We are away for a short break this week at Crieff. This is the trip where Andy has his own holiday at his fabulous respite house. The care is wonderful and due to a cancellation he has the house to himself as well as two staff. He has their undivided attention, their vehicle, sensory room, gardens, play equipment. He will be looked after by different staff all of whom he knows and who know him. Actually they pretty much love him. I have plenty of experience through my day job of respite units and we are fortunate enough to have an establishment of the highest standards. I am eternally grateful to both our local authority and Sense Scotland for this. But still we suffer from guilt. But still we worry. Such are the emotional trials of parents of children with disabilities.
Jen and I were enjoying a ramble in the wonderful Perth countryside this afternoon while David and Helen enjoyed their activities at the Hydro. The autumn weather was perfect, the scenery beautiful. It was a very rare chance to relax and walk and talk with my wife. After a short while our conversation (predictably) turned to our precious boy. It turns out we had both been thinking about him. He had been a wee bit tearful at the respite house yesterday for a while but it passed. We had found this out in a call to the respite house for an update. Privately we both had experienced the same thoughts. It’s almost too painful to talk or think about but I want it out there. Was our precious boy upset because he was not on holiday with his mum and dad? Was he wondering why he was not with us? This thought is like an emotional electric shock. It comes out of nowhere and hurts like hell. Today we had the luxury of talking to each other about it. We acknowledged it, explored it together and comforted each other.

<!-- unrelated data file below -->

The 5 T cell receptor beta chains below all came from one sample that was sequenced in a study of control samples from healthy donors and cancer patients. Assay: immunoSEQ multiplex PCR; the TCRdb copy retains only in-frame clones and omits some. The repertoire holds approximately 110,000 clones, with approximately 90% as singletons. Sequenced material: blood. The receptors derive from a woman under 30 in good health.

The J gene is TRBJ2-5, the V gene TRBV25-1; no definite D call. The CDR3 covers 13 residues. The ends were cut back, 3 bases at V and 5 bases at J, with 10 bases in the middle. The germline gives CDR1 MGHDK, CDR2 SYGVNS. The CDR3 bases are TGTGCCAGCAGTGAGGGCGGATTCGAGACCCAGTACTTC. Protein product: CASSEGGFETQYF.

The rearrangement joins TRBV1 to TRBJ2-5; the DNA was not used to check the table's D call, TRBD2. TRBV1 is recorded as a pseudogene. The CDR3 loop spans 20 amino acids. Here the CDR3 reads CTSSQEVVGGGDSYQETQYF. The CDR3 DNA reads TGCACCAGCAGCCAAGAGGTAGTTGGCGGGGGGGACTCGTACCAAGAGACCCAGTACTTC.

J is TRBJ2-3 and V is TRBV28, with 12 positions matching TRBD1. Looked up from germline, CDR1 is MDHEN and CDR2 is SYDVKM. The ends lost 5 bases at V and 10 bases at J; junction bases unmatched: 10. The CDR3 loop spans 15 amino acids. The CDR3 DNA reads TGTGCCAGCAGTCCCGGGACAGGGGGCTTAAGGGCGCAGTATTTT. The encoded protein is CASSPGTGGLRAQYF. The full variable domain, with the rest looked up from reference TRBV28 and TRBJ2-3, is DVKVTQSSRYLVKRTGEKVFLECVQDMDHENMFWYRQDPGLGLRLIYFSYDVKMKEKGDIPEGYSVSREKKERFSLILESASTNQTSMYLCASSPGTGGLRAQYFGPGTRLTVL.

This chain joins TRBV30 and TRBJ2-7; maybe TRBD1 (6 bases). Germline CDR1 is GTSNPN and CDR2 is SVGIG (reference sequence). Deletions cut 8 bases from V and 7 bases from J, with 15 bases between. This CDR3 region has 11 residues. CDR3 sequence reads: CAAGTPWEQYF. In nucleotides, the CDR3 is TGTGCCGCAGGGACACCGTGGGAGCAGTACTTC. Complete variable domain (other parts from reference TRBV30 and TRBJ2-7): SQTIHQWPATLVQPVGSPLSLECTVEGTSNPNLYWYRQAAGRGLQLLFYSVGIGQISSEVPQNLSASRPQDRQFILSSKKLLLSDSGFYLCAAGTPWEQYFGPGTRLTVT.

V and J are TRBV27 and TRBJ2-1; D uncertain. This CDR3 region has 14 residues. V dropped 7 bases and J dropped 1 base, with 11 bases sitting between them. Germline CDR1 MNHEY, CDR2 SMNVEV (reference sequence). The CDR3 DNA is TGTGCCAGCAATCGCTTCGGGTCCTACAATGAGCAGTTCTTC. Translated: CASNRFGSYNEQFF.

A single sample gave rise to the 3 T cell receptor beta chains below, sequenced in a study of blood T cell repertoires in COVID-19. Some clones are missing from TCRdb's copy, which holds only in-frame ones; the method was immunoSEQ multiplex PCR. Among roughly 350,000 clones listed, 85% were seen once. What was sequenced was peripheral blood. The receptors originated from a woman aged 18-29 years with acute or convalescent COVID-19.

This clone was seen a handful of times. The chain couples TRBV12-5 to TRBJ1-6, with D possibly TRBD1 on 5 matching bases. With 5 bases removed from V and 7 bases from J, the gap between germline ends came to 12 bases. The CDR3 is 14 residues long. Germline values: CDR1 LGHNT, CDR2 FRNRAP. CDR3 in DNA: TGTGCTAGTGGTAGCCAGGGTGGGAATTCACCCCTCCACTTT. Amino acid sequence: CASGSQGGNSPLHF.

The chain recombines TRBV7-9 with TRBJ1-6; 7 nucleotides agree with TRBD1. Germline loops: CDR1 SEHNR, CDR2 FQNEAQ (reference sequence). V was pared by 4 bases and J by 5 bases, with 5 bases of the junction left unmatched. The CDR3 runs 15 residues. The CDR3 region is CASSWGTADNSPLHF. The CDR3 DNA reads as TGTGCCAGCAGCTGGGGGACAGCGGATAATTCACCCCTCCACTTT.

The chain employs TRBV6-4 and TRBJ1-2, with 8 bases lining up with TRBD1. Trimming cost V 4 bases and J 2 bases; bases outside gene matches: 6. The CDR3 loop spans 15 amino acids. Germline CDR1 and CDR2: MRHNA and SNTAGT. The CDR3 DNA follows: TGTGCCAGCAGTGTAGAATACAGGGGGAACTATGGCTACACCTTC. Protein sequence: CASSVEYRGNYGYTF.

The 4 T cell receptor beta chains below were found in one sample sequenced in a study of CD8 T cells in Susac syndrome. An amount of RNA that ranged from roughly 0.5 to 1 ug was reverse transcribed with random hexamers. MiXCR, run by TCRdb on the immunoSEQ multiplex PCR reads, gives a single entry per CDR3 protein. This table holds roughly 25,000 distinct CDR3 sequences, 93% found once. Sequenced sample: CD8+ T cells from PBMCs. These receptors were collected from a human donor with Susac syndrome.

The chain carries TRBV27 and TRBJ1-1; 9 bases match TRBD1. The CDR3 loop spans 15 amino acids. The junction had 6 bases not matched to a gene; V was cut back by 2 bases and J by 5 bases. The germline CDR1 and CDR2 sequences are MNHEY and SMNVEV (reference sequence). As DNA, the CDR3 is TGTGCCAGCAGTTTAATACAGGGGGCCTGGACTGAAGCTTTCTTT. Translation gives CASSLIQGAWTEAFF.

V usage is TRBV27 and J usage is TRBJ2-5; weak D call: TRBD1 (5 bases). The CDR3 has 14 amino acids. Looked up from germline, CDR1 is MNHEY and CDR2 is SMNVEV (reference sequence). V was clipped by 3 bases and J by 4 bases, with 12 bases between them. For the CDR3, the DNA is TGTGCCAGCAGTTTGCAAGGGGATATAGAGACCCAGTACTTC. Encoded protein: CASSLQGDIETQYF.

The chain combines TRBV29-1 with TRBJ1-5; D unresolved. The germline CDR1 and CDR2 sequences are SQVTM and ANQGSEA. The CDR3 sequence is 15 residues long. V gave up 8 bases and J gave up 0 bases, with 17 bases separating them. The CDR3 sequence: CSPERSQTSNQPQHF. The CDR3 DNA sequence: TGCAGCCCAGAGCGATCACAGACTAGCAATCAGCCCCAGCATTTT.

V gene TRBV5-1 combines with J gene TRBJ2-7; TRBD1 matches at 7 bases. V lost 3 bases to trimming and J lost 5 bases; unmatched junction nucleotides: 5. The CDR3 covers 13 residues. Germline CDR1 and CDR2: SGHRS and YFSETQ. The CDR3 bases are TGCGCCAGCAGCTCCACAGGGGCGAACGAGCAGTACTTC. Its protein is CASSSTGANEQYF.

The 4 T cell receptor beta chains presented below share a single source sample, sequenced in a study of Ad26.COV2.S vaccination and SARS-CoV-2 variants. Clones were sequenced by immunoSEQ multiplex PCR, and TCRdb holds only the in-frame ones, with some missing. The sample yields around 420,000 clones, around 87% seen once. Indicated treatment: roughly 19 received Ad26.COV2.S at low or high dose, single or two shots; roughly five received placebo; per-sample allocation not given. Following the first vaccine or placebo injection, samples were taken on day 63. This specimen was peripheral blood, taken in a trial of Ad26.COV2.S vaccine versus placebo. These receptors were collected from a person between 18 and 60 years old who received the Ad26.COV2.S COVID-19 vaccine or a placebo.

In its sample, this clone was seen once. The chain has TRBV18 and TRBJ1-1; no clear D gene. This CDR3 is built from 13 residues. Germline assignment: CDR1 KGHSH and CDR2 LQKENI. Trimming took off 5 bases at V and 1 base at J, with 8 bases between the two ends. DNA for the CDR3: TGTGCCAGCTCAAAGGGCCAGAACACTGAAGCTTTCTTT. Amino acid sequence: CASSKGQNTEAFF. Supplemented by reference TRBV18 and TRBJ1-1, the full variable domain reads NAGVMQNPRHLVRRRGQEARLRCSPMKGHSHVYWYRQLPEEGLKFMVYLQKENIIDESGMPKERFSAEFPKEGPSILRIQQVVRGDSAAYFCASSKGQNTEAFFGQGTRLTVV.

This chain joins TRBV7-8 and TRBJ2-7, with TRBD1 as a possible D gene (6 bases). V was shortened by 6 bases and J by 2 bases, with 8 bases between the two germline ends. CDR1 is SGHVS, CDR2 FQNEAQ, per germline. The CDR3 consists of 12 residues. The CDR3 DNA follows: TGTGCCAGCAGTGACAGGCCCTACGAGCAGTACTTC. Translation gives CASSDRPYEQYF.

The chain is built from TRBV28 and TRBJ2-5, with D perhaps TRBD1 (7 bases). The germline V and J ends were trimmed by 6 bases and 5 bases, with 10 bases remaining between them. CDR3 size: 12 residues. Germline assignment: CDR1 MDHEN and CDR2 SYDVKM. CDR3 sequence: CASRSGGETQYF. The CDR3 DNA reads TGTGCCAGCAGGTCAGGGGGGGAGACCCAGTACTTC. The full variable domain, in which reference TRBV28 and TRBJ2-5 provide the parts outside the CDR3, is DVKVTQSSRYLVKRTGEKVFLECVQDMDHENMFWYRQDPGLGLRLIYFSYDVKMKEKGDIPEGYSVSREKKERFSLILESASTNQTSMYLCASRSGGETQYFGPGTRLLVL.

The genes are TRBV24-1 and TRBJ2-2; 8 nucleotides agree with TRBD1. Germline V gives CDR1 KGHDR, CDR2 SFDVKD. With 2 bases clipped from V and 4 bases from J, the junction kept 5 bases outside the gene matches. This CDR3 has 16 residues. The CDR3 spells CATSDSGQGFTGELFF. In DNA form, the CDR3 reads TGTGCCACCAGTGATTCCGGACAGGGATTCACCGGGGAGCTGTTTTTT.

Here’s what we came up with. Firstly we both recognised that Andy does really like his respite and as I said earlier the care is of the highest standards. Secondly our other two children deserve a chance to have a break and holiday that allows them to have experiences that are not dominated by their brother’s care needs. Finally we need to recharge in order to continue to meet Andy’s support needs on a 24/7 basis. Our discussion led us to these logical conclusions and helped us feel better. As the parents of a child with disability however our hearts are constantly broken.